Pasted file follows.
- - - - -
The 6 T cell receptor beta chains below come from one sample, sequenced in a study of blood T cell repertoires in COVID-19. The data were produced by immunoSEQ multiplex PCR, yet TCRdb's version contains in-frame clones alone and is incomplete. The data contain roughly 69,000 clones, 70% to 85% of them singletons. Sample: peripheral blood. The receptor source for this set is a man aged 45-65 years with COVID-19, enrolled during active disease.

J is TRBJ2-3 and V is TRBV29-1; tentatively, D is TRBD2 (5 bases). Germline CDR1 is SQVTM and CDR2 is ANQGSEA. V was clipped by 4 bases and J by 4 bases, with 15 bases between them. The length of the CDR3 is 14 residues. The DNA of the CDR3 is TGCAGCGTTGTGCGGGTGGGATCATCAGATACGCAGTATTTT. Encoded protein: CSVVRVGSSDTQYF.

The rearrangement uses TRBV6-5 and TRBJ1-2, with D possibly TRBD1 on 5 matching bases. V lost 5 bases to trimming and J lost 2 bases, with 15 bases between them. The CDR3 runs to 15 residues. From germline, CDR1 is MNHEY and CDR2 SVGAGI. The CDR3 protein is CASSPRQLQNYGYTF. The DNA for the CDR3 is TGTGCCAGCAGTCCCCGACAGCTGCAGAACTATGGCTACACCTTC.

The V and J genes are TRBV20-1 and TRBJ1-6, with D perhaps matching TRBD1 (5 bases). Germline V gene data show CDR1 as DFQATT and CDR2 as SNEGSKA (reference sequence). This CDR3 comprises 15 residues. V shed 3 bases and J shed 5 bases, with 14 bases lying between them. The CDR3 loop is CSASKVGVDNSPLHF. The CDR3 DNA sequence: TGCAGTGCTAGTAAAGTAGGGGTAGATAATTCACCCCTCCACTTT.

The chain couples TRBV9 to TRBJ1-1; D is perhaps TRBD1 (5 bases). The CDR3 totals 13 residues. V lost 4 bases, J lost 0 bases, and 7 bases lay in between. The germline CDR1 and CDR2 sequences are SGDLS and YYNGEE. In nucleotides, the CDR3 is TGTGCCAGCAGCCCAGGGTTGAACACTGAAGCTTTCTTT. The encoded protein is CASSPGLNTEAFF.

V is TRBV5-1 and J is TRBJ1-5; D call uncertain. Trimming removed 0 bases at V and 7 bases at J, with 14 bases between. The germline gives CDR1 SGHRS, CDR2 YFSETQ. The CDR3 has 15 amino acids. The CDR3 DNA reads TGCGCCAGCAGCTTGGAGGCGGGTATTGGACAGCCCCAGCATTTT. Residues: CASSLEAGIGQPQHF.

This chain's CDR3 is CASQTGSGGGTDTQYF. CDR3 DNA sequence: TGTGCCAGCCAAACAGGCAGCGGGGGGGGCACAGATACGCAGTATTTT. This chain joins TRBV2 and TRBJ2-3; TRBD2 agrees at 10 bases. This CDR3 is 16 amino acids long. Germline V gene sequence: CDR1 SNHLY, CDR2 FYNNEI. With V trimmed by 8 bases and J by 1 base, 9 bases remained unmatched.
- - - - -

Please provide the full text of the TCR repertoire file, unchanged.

The 6 T cell receptor beta chains below come from one sample, sequenced in a study of blood T cell repertoires in COVID-19. The data were produced by immunoSEQ multiplex PCR, yet TCRdb's version contains in-frame clones alone and is incomplete. The data contain roughly 69,000 clones, 70% to 85% of them singletons. Sample: peripheral blood. The receptor source for this set is a man aged 45-65 years with COVID-19, enrolled during active disease.

J is TRBJ2-3 and V is TRBV29-1; tentatively, D is TRBD2 (5 bases). Germline CDR1 is SQVTM and CDR2 is ANQGSEA. V was clipped by 4 bases and J by 4 bases, with 15 bases between them. The length of the CDR3 is 14 residues. The DNA of the CDR3 is TGCAGCGTTGTGCGGGTGGGATCATCAGATACGCAGTATTTT. Encoded protein: CSVVRVGSSDTQYF.

The rearrangement uses TRBV6-5 and TRBJ1-2, with D possibly TRBD1 on 5 matching bases. V lost 5 bases to trimming and J lost 2 bases, with 15 bases between them. The CDR3 runs to 15 residues. From germline, CDR1 is MNHEY and CDR2 SVGAGI. The CDR3 protein is CASSPRQLQNYGYTF. The DNA for the CDR3 is TGTGCCAGCAGTCCCCGACAGCTGCAGAACTATGGCTACACCTTC.

The V and J genes are TRBV20-1 and TRBJ1-6, with D perhaps matching TRBD1 (5 bases). Germline V gene data show CDR1 as DFQATT and CDR2 as SNEGSKA (reference sequence). This CDR3 comprises 15 residues. V shed 3 bases and J shed 5 bases, with 14 bases lying between them. The CDR3 loop is CSASKVGVDNSPLHF. The CDR3 DNA sequence: TGCAGTGCTAGTAAAGTAGGGGTAGATAATTCACCCCTCCACTTT.

The chain couples TRBV9 to TRBJ1-1; D is perhaps TRBD1 (5 bases). The CDR3 totals 13 residues. V lost 4 bases, J lost 0 bases, and 7 bases lay in between. The germline CDR1 and CDR2 sequences are SGDLS and YYNGEE. In nucleotides, the CDR3 is TGTGCCAGCAGCCCAGGGTTGAACACTGAAGCTTTCTTT. The encoded protein is CASSPGLNTEAFF.

V is TRBV5-1 and J is TRBJ1-5; D call uncertain. Trimming removed 0 bases at V and 7 bases at J, with 14 bases between. The germline gives CDR1 SGHRS, CDR2 YFSETQ. The CDR3 has 15 amino acids. The CDR3 DNA reads TGCGCCAGCAGCTTGGAGGCGGGTATTGGACAGCCCCAGCATTTT. Residues: CASSLEAGIGQPQHF.

This chain's CDR3 is CASQTGSGGGTDTQYF. CDR3 DNA sequence: TGTGCCAGCCAAACAGGCAGCGGGGGGGGCACAGATACGCAGTATTTT. This chain joins TRBV2 and TRBJ2-3; TRBD2 agrees at 10 bases. This CDR3 is 16 amino acids long. Germline V gene sequence: CDR1 SNHLY, CDR2 FYNNEI. With V trimmed by 8 bases and J by 1 base, 9 bases remained unmatched.